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Monday, September 29, 2014

How the UAE is dealing with its debt problem

The problem of debt in the UAE has been an ongoing battle, and a big one for some time now. The region comes down very hard on debtors dodging repayments, with jail terms and even in some cases contacting the debtor’s employers.

Loans in the United Arab Emirates
The National Bank of Abu Dhabi is one of several UAE lenders
At first, it was thought that these severe penalties were reserved for when the person in question had circumstances like losing their job, which meant they couldn’t pay back their debt. However, many people found they came into question for smaller debts, while still in employment. This can mean though that it can affect their job – especially if their employer finds out.

And there has also been the matter of people choosing to flee the country and leave their debts behind in desperation. However, this can catch up with them as overseas debt agencies can in these times we live in sometimes track down the debtor, carrying out proceedings in order to recover the money.

Think carefully before lending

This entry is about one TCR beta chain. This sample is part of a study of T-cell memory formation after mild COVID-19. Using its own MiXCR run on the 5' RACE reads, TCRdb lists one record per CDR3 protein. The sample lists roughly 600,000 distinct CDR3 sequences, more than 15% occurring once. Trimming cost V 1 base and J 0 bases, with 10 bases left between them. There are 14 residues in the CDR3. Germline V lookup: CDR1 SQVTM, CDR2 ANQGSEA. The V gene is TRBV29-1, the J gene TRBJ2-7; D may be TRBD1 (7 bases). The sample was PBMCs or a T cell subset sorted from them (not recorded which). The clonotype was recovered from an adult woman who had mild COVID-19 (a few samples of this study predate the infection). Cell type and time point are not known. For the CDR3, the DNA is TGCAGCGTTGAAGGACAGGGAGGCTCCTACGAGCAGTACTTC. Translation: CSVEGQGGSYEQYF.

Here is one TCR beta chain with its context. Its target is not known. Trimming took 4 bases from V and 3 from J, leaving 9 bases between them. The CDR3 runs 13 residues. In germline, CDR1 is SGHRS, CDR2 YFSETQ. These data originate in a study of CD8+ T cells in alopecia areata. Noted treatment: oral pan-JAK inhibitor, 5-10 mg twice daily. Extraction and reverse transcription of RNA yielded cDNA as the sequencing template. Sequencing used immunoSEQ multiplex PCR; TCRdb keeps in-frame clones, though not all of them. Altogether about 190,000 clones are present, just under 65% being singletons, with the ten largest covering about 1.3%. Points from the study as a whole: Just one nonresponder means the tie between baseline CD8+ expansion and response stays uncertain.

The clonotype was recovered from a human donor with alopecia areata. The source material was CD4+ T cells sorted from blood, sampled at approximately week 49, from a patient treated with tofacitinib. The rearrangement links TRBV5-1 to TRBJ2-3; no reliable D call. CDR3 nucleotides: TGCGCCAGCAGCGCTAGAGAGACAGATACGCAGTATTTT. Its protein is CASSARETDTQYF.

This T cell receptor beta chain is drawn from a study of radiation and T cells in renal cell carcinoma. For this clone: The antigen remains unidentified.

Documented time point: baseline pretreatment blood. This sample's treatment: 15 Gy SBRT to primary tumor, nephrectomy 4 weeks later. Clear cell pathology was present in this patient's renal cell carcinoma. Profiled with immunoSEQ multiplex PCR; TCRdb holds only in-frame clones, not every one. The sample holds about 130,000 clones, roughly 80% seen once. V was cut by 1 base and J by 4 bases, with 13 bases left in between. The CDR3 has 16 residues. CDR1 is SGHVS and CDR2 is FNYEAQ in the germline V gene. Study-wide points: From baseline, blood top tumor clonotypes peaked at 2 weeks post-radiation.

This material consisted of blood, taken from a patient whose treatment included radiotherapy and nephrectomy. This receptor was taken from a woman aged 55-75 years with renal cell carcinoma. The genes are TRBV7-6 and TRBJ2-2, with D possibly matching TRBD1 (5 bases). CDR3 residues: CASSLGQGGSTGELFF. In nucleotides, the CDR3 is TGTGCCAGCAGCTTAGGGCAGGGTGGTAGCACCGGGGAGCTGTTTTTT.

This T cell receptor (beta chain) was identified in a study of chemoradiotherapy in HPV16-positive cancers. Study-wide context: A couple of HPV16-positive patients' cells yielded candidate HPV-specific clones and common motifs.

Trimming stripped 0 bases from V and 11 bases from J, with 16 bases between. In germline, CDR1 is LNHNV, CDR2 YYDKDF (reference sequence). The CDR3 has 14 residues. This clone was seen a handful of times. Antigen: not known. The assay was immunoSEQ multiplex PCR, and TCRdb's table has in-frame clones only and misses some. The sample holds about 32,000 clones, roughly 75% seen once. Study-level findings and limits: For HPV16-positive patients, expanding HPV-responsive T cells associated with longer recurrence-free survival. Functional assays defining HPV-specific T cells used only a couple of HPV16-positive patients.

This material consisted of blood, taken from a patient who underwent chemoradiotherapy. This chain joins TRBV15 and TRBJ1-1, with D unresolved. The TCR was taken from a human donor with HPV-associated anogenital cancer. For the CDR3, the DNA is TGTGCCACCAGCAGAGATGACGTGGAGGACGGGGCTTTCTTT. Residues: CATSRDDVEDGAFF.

The best advice from experts is that borrowing sensibly means you give yourself time to digest the amount of loan or credit card that you’re signing up for, and you ensure that you can manage the repayments on it.

The mistake a lot of consumers make is not appreciating that taking up a personal loan in UAE involves acompletely different set of rules. Therefore, as an expat, you should respect the process, and not treat it the same as your home country if the rules there are more relaxed about debt.

Changes suggested by the government

The UAE Civil Procedure code saw a relaxation in the rules for debt defaulters in May this year, however. It now means that pregnant women, minors, the terminally ill and the elderly cannot be jailed.

The UAE’s low ranking in World Bank Doing Business 2014 for resolving insolvency and enforcing contracts, was thought to be the catalyst behind the move.

It also prevents a debtor presenting a collateral agreement answering for the debt from going to jail, as well as those with debts of less than Dh10,000. The only exception to this latter rule being if the debt is a fine or maintenance paid by a court order.

The move has been praised by consumers and experts alike in the UAE, with statements highlighting its reflection of Sharia laws and a focus on helping families.

Try to resolve debts sooner rather than later

Banks are also trying to reassure consumers that if they get in touch with them to discuss settlement liabilities to try and repay the debt, that in cases where there is no police file made against them yet, it can often be resolved.

The UAE wants to be seen as progressive in finance management - as the industry certainly is that –plus ranking well for the way in which it manages debt and financial services. So these new rules are sure to be the first step towards trying to solve the debt problem, and helping consumers manage their lending so that they only lend what they can repay.

Image license: US-PD